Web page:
The Cockroach & Amazing Facts

Did you know that the cockroach can live without its head for an entire week? The facts about this insect will amaze you.

Let's say a cockroach finds itself in a frigid climate where the temperature has plunged below freezing. What do you think it would do? Keep in mind that the mercury has dropped below 32 degrees Fahrenheit, 0 Celsius.

If you roll your eyes and answer, "Whatever," you're absolutely right. The cockroach would do whatever it needs to do to exist. If it were living near you, this tough, little insect would simply become your housemate. So you haven't bought groceries for about two weeks? No problem. The cockroach holds a black belt to the infinite degree in survival.

This six-legged critter can live without food for an entire month and hold its breath for forty minutes if necessary. Even if you cut off its head, it would still run around the house for about a week before dying of thirst because its brain is not in its head. It's scattered throughout its body.



You'll be wasting your time trying to figure out how this little ninja with more than eighteen knees broke into your house. Young ones can squeeze through a crevice no thicker than a tip of a dime, while the older and fatter ones may need access equivalent to the thickness of the edge of a quarter. It'll certainly wear you out trying to chase it. It can run up to three miles in a hour before calling it a day.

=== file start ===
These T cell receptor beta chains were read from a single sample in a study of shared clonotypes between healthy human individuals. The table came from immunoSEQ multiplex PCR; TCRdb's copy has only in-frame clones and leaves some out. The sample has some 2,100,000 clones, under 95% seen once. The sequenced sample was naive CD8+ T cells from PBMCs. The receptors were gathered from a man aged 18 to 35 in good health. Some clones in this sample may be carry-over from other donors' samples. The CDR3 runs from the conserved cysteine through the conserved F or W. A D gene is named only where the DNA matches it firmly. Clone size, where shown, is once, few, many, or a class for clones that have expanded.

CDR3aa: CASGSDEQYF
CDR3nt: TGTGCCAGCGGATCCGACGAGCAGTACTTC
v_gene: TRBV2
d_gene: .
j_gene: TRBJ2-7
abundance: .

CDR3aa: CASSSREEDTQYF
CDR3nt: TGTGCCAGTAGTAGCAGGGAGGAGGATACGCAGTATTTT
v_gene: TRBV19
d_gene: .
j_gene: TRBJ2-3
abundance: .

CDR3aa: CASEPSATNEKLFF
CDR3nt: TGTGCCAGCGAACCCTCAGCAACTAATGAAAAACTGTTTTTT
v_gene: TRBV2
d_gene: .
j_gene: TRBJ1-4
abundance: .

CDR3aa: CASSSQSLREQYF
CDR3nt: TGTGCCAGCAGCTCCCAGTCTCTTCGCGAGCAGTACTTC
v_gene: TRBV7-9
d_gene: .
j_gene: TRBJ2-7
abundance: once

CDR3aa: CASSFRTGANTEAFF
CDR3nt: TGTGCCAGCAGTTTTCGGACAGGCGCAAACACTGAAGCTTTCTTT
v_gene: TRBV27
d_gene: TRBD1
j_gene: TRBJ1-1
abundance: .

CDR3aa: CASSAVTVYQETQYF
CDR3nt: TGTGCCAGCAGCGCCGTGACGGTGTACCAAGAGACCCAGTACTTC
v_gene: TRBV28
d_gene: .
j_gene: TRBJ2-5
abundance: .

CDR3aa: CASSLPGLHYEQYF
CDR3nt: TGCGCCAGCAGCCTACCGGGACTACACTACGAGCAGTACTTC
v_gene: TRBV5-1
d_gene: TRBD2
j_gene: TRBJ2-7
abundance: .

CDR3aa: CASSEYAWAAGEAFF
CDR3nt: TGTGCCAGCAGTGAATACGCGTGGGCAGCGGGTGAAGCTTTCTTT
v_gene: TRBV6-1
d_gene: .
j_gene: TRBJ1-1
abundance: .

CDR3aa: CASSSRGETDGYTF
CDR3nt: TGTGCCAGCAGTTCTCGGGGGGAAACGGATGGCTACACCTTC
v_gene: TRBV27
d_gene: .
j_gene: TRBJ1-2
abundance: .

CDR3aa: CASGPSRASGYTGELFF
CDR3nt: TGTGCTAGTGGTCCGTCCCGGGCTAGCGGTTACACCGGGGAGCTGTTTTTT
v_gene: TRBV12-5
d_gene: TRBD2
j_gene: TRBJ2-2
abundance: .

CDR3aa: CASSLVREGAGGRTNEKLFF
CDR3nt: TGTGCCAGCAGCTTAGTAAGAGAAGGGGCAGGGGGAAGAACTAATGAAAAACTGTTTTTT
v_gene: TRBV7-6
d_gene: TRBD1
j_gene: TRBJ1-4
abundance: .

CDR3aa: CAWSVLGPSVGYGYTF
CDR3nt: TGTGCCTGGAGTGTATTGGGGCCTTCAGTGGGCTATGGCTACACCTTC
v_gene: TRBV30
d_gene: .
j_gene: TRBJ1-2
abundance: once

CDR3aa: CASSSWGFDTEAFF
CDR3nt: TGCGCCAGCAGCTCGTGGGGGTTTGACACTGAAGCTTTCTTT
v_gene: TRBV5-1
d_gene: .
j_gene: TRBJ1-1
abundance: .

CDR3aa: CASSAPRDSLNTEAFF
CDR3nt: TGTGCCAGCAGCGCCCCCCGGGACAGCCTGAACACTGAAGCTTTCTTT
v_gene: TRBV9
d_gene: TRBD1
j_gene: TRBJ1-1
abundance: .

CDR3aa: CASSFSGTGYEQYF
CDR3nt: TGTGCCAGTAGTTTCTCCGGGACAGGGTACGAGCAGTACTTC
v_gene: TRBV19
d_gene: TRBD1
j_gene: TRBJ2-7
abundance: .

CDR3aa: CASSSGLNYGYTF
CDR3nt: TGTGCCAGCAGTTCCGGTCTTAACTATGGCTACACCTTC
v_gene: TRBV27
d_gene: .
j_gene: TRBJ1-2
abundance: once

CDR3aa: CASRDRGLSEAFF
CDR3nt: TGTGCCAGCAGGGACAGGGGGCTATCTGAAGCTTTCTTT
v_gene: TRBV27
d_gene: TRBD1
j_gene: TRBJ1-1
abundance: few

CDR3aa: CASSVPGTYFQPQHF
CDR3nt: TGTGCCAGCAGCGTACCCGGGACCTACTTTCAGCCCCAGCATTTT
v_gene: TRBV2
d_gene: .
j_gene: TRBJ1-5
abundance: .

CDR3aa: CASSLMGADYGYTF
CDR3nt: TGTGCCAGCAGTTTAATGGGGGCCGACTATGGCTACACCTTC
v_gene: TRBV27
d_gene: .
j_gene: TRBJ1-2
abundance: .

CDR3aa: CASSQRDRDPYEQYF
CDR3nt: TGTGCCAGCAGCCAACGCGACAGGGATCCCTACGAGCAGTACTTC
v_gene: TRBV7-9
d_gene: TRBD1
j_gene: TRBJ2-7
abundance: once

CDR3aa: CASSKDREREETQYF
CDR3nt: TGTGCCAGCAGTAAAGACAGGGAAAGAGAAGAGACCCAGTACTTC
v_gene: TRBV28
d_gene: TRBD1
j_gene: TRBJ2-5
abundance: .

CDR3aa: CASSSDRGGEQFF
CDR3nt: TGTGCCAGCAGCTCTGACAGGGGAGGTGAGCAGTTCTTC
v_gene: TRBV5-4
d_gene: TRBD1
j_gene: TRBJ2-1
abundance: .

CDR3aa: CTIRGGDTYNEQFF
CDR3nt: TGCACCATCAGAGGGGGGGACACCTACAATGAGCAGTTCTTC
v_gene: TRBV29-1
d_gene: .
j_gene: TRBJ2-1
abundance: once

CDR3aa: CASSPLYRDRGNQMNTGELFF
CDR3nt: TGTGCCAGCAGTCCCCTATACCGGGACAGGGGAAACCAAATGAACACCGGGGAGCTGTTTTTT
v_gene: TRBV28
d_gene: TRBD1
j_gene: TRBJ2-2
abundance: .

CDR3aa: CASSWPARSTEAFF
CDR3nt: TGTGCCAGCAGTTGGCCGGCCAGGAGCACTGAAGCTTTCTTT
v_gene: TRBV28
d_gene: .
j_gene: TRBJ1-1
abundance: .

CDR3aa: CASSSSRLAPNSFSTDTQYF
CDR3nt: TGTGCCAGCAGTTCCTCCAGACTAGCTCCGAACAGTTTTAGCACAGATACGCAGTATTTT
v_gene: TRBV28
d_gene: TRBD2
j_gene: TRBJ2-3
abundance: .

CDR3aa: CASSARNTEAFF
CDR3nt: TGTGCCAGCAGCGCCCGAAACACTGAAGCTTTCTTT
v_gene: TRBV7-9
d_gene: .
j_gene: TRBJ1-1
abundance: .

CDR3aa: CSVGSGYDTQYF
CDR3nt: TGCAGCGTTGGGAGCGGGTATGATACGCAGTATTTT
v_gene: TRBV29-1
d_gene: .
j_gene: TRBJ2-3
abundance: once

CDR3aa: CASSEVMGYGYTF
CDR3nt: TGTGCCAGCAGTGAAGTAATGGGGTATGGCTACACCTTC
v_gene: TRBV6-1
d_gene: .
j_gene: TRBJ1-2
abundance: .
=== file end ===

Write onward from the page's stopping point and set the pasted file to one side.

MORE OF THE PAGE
The cockroach world does not exist of dating or romantic warm-up rituals. The female mates only once and is pregnant for the rest of her life. Sounds heartbreaking? Think again. Her heart is nothing but a simple tube with valves that pump blood back and forth. The heart can even stop without causing harm to the insect.

Batman and Spiderman may have to sit on the curb with Superman with Master Cockroach around. A set of claws on its feet enables it to climb a wall as easily as it scoots across the kitchen counter. Its attennae, which rival NASA's Global Positioning System, help it locate family and friends with state-of-the-art precision. Its set of eyes, made up of 4,000 individual lenses, allows it to see simultaneously in all directions. Its rear end is equipped with a motion detector that lets it know which way to scat when its safety is jeopardized. And unlike other creatures, this insect sheds its skeleton, not its skin.

Ever wonder why the cockroach is so difficult to eliminate? You know that white gook that spurts out when it's stepped on or bitten into? That's more than stored fat. The cockroach turns valuable nutrients into an energy source which helps it neutralize or lessen life-threatening chemicals. And if it doesn't chew its food properly, that's okay. It has another set of teeth inside its digestive system that finishes the work.

There are nearly 4,000 known species of cockroach. Their existence dates back to more than 200 million years. Some of the more interesting ones include the Madeira cockroach of Portugal, which emits such a foul odor when threatened, one would think a huge beast had died. There was one discovered in South America that was six inches in length with a twelve-inch wing span.

So the next time someone calls you an insect, ask them to be a bit more specific. It's compliment to be called a cockroach. To learn more about the insect of all insects, look up "Arthropoda" in the Sixth Edition of Columbia Encyclopedia.

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